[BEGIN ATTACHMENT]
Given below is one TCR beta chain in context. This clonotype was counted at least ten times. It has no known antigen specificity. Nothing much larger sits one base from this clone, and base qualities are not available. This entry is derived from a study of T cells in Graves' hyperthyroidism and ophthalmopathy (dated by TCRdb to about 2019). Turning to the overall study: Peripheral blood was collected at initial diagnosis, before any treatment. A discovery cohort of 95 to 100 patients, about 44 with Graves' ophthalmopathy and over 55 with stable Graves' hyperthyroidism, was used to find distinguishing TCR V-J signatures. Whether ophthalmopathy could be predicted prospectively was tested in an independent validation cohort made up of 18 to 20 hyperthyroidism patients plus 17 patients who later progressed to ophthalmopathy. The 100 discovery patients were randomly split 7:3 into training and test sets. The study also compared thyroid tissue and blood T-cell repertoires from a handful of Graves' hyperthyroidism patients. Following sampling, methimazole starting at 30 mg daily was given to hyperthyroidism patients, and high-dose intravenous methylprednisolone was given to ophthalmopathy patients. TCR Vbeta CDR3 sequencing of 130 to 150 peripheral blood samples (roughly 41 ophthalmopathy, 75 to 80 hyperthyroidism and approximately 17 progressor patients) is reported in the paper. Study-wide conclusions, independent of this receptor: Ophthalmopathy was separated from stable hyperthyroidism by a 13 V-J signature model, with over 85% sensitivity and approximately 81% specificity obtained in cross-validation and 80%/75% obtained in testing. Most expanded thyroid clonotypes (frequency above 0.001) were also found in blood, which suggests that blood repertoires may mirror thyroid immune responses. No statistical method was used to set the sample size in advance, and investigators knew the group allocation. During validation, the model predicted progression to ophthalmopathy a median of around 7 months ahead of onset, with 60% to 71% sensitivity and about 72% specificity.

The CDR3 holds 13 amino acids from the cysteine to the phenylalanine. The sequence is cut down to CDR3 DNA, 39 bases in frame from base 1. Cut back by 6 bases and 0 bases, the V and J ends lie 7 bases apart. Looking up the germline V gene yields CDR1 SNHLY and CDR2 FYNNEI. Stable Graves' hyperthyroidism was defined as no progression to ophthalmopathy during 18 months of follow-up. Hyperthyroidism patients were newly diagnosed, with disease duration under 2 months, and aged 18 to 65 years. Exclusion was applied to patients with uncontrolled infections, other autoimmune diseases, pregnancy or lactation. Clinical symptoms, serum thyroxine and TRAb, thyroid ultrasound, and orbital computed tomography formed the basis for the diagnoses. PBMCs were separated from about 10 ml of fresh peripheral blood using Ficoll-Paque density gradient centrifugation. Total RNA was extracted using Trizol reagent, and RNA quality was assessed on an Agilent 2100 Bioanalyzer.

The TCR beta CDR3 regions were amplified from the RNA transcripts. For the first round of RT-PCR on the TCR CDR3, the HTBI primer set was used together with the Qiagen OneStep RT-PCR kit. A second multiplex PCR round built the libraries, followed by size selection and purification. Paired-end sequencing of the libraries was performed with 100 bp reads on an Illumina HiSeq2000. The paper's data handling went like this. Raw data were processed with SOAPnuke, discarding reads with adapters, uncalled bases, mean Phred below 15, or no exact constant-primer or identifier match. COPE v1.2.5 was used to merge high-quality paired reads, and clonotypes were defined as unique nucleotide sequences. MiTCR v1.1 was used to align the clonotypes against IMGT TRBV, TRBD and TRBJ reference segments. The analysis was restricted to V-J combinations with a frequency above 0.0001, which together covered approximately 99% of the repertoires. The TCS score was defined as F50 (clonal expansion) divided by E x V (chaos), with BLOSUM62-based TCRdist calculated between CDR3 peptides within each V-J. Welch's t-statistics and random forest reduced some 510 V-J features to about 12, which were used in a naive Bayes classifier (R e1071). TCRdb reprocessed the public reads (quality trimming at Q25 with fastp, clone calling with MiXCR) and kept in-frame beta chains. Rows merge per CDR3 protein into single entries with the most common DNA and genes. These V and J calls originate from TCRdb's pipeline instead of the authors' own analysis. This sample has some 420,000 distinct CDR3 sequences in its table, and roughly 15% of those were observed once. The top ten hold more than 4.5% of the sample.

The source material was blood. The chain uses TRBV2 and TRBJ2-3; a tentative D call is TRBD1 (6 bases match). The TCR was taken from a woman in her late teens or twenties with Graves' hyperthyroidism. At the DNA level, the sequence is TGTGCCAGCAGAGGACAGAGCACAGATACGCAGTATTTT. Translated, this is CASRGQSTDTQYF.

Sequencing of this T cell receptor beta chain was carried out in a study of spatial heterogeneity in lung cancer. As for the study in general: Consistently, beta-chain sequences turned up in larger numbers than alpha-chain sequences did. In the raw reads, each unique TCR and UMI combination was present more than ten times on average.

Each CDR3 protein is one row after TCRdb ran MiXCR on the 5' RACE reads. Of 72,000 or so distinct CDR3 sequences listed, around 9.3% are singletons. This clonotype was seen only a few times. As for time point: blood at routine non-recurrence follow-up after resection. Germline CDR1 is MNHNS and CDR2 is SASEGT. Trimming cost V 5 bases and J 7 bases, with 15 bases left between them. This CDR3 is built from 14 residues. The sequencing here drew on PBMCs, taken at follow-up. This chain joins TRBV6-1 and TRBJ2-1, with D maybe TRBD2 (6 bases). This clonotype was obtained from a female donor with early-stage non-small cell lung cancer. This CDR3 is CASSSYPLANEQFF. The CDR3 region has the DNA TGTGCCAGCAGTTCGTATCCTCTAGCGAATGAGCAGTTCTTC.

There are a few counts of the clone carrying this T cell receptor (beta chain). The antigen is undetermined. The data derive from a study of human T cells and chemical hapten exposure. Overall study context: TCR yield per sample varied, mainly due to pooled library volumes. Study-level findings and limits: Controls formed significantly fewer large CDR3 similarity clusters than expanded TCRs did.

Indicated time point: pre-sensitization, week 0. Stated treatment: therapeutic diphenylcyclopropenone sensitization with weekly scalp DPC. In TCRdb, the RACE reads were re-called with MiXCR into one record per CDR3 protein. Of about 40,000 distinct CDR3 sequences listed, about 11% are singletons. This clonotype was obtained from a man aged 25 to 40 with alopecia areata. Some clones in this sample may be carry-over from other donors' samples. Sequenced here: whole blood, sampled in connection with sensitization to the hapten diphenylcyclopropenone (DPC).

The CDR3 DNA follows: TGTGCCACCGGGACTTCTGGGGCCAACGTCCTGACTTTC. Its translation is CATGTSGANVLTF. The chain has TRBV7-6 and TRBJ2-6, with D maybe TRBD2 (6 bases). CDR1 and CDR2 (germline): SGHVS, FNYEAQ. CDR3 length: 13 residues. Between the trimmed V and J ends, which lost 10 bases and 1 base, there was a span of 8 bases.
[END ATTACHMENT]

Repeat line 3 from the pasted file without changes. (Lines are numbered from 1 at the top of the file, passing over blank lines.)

The TCR beta CDR3 regions were amplified from the RNA transcripts. For the first round of RT-PCR on the TCR CDR3, the HTBI primer set was used together with the Qiagen OneStep RT-PCR kit. A second multiplex PCR round built the libraries, followed by size selection and purification. Paired-end sequencing of the libraries was performed with 100 bp reads on an Illumina HiSeq2000. The paper's data handling went like this. Raw data were processed with SOAPnuke, discarding reads with adapters, uncalled bases, mean Phred below 15, or no exact constant-primer or identifier match. COPE v1.2.5 was used to merge high-quality paired reads, and clonotypes were defined as unique nucleotide sequences. MiTCR v1.1 was used to align the clonotypes against IMGT TRBV, TRBD and TRBJ reference segments. The analysis was restricted to V-J combinations with a frequency above 0.0001, which together covered approximately 99% of the repertoires. The TCS score was defined as F50 (clonal expansion) divided by E x V (chaos), with BLOSUM62-based TCRdist calculated between CDR3 peptides within each V-J. Welch's t-statistics and random forest reduced some 510 V-J features to about 12, which were used in a naive Bayes classifier (R e1071). TCRdb reprocessed the public reads (quality trimming at Q25 with fastp, clone calling with MiXCR) and kept in-frame beta chains. Rows merge per CDR3 protein into single entries with the most common DNA and genes. These V and J calls originate from TCRdb's pipeline instead of the authors' own analysis. This sample has some 420,000 distinct CDR3 sequences in its table, and roughly 15% of those were observed once. The top ten hold more than 4.5% of the sample.